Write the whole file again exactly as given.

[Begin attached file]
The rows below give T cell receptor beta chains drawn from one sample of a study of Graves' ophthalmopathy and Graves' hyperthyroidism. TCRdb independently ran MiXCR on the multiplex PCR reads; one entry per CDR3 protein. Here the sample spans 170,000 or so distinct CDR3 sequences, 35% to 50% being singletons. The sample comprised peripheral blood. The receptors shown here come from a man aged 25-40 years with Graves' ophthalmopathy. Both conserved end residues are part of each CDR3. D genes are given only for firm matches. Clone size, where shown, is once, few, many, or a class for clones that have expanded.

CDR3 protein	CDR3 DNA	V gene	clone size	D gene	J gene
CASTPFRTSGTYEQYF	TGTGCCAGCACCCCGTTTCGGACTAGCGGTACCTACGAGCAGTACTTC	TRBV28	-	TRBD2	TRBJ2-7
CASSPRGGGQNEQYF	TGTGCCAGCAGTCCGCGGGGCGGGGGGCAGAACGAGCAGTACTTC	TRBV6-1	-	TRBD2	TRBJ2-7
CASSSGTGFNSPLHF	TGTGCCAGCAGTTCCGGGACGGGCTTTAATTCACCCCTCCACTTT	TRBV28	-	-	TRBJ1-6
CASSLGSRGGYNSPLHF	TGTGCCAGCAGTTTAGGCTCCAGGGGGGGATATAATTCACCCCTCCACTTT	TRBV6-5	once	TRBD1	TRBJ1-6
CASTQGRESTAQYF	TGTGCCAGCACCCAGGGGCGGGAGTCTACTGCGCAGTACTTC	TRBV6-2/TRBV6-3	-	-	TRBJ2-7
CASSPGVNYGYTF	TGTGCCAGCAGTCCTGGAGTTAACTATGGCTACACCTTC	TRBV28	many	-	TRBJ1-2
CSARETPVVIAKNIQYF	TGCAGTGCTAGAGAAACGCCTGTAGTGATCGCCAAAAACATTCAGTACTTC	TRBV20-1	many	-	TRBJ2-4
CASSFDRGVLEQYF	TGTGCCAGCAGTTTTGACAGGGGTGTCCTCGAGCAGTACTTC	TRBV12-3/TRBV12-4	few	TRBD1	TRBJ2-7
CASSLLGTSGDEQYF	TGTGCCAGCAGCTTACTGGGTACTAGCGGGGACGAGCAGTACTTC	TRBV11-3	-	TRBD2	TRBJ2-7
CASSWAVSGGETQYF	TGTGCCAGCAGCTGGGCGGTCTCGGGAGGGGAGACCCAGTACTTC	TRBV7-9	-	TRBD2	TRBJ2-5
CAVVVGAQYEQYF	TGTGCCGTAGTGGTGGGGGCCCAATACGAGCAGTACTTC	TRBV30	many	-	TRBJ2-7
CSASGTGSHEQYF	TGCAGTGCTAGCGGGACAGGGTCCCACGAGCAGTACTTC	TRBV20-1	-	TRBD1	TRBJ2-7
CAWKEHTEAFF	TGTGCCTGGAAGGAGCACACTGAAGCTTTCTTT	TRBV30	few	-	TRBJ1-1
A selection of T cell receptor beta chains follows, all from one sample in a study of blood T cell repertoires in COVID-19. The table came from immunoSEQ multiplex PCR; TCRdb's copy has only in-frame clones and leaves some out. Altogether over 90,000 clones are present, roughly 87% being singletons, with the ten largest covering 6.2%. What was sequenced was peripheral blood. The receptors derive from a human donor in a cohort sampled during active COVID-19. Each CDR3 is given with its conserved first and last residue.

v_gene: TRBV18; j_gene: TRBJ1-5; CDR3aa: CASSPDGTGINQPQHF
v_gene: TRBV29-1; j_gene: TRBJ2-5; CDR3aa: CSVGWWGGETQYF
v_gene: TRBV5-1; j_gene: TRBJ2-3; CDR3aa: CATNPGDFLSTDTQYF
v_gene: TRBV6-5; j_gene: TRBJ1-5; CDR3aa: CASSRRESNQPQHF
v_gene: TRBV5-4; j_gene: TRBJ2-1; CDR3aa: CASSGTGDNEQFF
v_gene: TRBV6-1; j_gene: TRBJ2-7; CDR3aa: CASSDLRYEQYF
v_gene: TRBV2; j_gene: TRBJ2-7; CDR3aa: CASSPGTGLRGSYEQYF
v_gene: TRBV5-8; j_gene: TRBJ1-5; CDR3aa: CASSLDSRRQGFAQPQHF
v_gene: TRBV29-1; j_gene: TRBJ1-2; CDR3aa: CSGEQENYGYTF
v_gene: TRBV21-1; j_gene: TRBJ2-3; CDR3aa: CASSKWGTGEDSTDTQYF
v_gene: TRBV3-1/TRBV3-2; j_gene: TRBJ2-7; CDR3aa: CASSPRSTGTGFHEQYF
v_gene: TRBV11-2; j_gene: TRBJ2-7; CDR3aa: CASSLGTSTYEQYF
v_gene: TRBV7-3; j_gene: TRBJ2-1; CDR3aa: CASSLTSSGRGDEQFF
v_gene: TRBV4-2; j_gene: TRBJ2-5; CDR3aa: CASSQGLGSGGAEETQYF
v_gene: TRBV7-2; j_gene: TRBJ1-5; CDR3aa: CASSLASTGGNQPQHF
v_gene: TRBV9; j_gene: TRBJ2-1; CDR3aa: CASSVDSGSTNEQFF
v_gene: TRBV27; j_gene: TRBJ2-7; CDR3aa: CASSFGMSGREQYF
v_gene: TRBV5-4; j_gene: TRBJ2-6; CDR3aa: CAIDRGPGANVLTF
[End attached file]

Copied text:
The rows below give T cell receptor beta chains drawn from one sample of a study of Graves' ophthalmopathy and Graves' hyperthyroidism. TCRdb independently ran MiXCR on the multiplex PCR reads; one entry per CDR3 protein. Here the sample spans 170,000 or so distinct CDR3 sequences, 35% to 50% being singletons. The sample comprised peripheral blood. The receptors shown here come from a man aged 25-40 years with Graves' ophthalmopathy. Both conserved end residues are part of each CDR3. D genes are given only for firm matches. Clone size, where shown, is once, few, many, or a class for clones that have expanded.

CDR3 protein	CDR3 DNA	V gene	clone size	D gene	J gene
CASTPFRTSGTYEQYF	TGTGCCAGCACCCCGTTTCGGACTAGCGGTACCTACGAGCAGTACTTC	TRBV28	-	TRBD2	TRBJ2-7
CASSPRGGGQNEQYF	TGTGCCAGCAGTCCGCGGGGCGGGGGGCAGAACGAGCAGTACTTC	TRBV6-1	-	TRBD2	TRBJ2-7
CASSSGTGFNSPLHF	TGTGCCAGCAGTTCCGGGACGGGCTTTAATTCACCCCTCCACTTT	TRBV28	-	-	TRBJ1-6
CASSLGSRGGYNSPLHF	TGTGCCAGCAGTTTAGGCTCCAGGGGGGGATATAATTCACCCCTCCACTTT	TRBV6-5	once	TRBD1	TRBJ1-6
CASTQGRESTAQYF	TGTGCCAGCACCCAGGGGCGGGAGTCTACTGCGCAGTACTTC	TRBV6-2/TRBV6-3	-	-	TRBJ2-7
CASSPGVNYGYTF	TGTGCCAGCAGTCCTGGAGTTAACTATGGCTACACCTTC	TRBV28	many	-	TRBJ1-2
CSARETPVVIAKNIQYF	TGCAGTGCTAGAGAAACGCCTGTAGTGATCGCCAAAAACATTCAGTACTTC	TRBV20-1	many	-	TRBJ2-4
CASSFDRGVLEQYF	TGTGCCAGCAGTTTTGACAGGGGTGTCCTCGAGCAGTACTTC	TRBV12-3/TRBV12-4	few	TRBD1	TRBJ2-7
CASSLLGTSGDEQYF	TGTGCCAGCAGCTTACTGGGTACTAGCGGGGACGAGCAGTACTTC	TRBV11-3	-	TRBD2	TRBJ2-7
CASSWAVSGGETQYF	TGTGCCAGCAGCTGGGCGGTCTCGGGAGGGGAGACCCAGTACTTC	TRBV7-9	-	TRBD2	TRBJ2-5
CAVVVGAQYEQYF	TGTGCCGTAGTGGTGGGGGCCCAATACGAGCAGTACTTC	TRBV30	many	-	TRBJ2-7
CSASGTGSHEQYF	TGCAGTGCTAGCGGGACAGGGTCCCACGAGCAGTACTTC	TRBV20-1	-	TRBD1	TRBJ2-7
CAWKEHTEAFF	TGTGCCTGGAAGGAGCACACTGAAGCTTTCTTT	TRBV30	few	-	TRBJ1-1
A selection of T cell receptor beta chains follows, all from one sample in a study of blood T cell repertoires in COVID-19. The table came from immunoSEQ multiplex PCR; TCRdb's copy has only in-frame clones and leaves some out. Altogether over 90,000 clones are present, roughly 87% being singletons, with the ten largest covering 6.2%. What was sequenced was peripheral blood. The receptors derive from a human donor in a cohort sampled during active COVID-19. Each CDR3 is given with its conserved first and last residue.

v_gene: TRBV18; j_gene: TRBJ1-5; CDR3aa: CASSPDGTGINQPQHF
v_gene: TRBV29-1; j_gene: TRBJ2-5; CDR3aa: CSVGWWGGETQYF
v_gene: TRBV5-1; j_gene: TRBJ2-3; CDR3aa: CATNPGDFLSTDTQYF
v_gene: TRBV6-5; j_gene: TRBJ1-5; CDR3aa: CASSRRESNQPQHF
v_gene: TRBV5-4; j_gene: TRBJ2-1; CDR3aa: CASSGTGDNEQFF
v_gene: TRBV6-1; j_gene: TRBJ2-7; CDR3aa: CASSDLRYEQYF
v_gene: TRBV2; j_gene: TRBJ2-7; CDR3aa: CASSPGTGLRGSYEQYF
v_gene: TRBV5-8; j_gene: TRBJ1-5; CDR3aa: CASSLDSRRQGFAQPQHF
v_gene: TRBV29-1; j_gene: TRBJ1-2; CDR3aa: CSGEQENYGYTF
v_gene: TRBV21-1; j_gene: TRBJ2-3; CDR3aa: CASSKWGTGEDSTDTQYF
v_gene: TRBV3-1/TRBV3-2; j_gene: TRBJ2-7; CDR3aa: CASSPRSTGTGFHEQYF
v_gene: TRBV11-2; j_gene: TRBJ2-7; CDR3aa: CASSLGTSTYEQYF
v_gene: TRBV7-3; j_gene: TRBJ2-1; CDR3aa: CASSLTSSGRGDEQFF
v_gene: TRBV4-2; j_gene: TRBJ2-5; CDR3aa: CASSQGLGSGGAEETQYF
v_gene: TRBV7-2; j_gene: TRBJ1-5; CDR3aa: CASSLASTGGNQPQHF
v_gene: TRBV9; j_gene: TRBJ2-1; CDR3aa: CASSVDSGSTNEQFF
v_gene: TRBV27; j_gene: TRBJ2-7; CDR3aa: CASSFGMSGREQYF
v_gene: TRBV5-4; j_gene: TRBJ2-6; CDR3aa: CAIDRGPGANVLTF